Students revolt against the state of higher ed as colleges go remote

Students revolt against the state of higher ed as colleges go remote
New York University Building, photo via Wikimedia Commons.

One morning over my spring break, I woke to screaming from outside my college dorm room window: "We have to move out in two days!"

That absurdly short moving window, it turns out, was real. In the wake of the pandemic, most American colleges opted to move teaching online for the remainder of the semester, while hundreds of thousands of college students were ordered to leave their campus dorm rooms — forcing some back to their childhood bedrooms, others scrambling for alternative accommodation.

The jolting orders to move marked another unwanted anxiety for young people already in the throes of what is, for most, a turbulent time in one's life. For the longest time, college was what I looked to as the turning point when I would truly start living. I had my mind set on going abroad for college, and everything before that felt like an intermission. It represented so much to me because it was symbolic — it was a chance for me to rewrite my personal narrative, and to permanently change the course of my life.

Feeling disengaged with my education in Singapore and hungry for more than what my surroundings could provide, I watched free or low-cost college lectures online at home from professors at UCLA, UC Berkeley, and Michael Sandel's popular justice course at Harvard University — the first Harvard course to be made freely available online.

But now, after almost four years abroad, I'm back in the same bedroom on the opposite side of the world, in an online class at 3:30 a.m.The sticker price of tuition (excluding financial aid and scholarships) at the elite institution that I attend, Sarah Lawrence College in New York, is $56,020 a year. Which makes me wonder: What am I paying for? In other words, what is the value of a college education?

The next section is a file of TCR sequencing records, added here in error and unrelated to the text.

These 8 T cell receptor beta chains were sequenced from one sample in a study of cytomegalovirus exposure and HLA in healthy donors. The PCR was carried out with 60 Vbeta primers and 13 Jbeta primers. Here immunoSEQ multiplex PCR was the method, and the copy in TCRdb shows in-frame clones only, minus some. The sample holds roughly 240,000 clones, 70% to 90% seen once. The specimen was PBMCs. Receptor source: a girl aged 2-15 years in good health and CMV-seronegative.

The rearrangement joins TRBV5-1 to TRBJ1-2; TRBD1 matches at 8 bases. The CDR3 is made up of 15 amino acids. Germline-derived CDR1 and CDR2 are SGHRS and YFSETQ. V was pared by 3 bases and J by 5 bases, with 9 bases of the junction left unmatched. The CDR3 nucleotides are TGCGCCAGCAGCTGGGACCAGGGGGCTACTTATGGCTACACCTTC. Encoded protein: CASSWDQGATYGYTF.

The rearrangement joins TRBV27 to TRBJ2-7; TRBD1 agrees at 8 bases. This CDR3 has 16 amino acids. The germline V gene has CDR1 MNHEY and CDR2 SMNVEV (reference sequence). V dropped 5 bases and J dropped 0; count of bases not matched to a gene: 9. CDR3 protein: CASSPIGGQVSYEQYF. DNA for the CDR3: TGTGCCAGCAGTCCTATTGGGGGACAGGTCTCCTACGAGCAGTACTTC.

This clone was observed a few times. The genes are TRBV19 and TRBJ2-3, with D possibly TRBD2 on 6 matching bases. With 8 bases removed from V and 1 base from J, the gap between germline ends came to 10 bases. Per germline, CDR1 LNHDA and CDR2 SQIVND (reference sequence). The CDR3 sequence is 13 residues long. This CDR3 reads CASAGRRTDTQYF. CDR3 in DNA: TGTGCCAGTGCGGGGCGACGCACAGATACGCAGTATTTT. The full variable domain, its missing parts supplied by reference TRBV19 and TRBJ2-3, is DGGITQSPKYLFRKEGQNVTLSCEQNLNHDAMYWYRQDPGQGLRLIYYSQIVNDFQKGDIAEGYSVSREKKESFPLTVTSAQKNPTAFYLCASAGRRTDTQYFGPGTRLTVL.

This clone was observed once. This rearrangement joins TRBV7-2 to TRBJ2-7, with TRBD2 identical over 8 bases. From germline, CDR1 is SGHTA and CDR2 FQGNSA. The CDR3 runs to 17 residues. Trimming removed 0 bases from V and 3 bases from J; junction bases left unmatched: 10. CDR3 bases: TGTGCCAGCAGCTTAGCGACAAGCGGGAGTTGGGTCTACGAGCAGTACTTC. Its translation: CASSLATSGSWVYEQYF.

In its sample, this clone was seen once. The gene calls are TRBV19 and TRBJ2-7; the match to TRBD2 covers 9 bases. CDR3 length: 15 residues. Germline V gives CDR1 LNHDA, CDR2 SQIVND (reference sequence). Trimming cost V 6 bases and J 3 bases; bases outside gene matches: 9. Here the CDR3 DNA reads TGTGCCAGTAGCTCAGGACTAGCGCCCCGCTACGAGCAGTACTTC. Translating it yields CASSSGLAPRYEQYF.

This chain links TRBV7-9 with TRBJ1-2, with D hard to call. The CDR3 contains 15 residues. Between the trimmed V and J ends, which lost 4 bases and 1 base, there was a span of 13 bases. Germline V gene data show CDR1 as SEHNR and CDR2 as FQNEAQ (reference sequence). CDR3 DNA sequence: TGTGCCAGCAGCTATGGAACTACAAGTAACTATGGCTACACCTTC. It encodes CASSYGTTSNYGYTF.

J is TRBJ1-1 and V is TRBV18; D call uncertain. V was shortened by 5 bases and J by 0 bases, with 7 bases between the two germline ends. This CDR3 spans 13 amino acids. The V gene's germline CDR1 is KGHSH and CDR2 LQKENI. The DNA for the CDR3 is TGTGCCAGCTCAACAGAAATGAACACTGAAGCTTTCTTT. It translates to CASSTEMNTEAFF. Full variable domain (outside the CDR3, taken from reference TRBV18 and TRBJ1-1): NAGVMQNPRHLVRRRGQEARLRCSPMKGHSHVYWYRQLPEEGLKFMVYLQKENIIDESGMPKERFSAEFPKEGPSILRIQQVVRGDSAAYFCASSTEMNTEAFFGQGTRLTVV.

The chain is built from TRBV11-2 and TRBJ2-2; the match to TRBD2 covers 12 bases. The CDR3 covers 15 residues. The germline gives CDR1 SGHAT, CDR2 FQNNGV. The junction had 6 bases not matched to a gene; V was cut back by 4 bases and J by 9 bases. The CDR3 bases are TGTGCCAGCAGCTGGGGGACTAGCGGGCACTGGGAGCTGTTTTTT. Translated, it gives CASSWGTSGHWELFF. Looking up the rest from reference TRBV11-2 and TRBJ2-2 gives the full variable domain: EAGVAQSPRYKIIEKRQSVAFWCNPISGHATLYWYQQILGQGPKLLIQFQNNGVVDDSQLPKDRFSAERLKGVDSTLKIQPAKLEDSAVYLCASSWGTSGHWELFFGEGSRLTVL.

"Zoom university is not worth 50k a year," one New York University student wrote in a petition for partial tuition refund that has more than 11,700 signatures so far.

Many students share the same sentiment, and some are even taking legal action against their colleges and universities. A wave of class-action lawsuits from students at Columbia UniversityUniversity of Miami, Drexel University, and Pace University have been filed to demand partial refunds for the spring semester.

A college degree: a "signal" to employers

These lawsuits reveal very different arguments about what the value of a college degree is. One claim is that "the value of any degree issued on the basis of online or pass/fail classes will be diminished." This claim rests on the idea of job-market signaling in economics, in which the value of a degree comes from the positive signal that it communicates to an employer—for example, tenacity in sticking it out to obtain that education credential, or intrinsic intelligence in navigating the college maze.

Bryan Caplan, an economist at George Mason University and the author of The Case Against Education: Why the Education System Is a Waste of Time and Money, is a proponent of this idea of signaling in higher education. "A lot of the reason why education helps you in the real world is not that you've learned useful skills, but that it's given you a certification. It's given you a stamp on your forehead saying that you're a superior worker. I say, a lot of what people are paying for is actually that signal," Caplan said in an interview with Salon.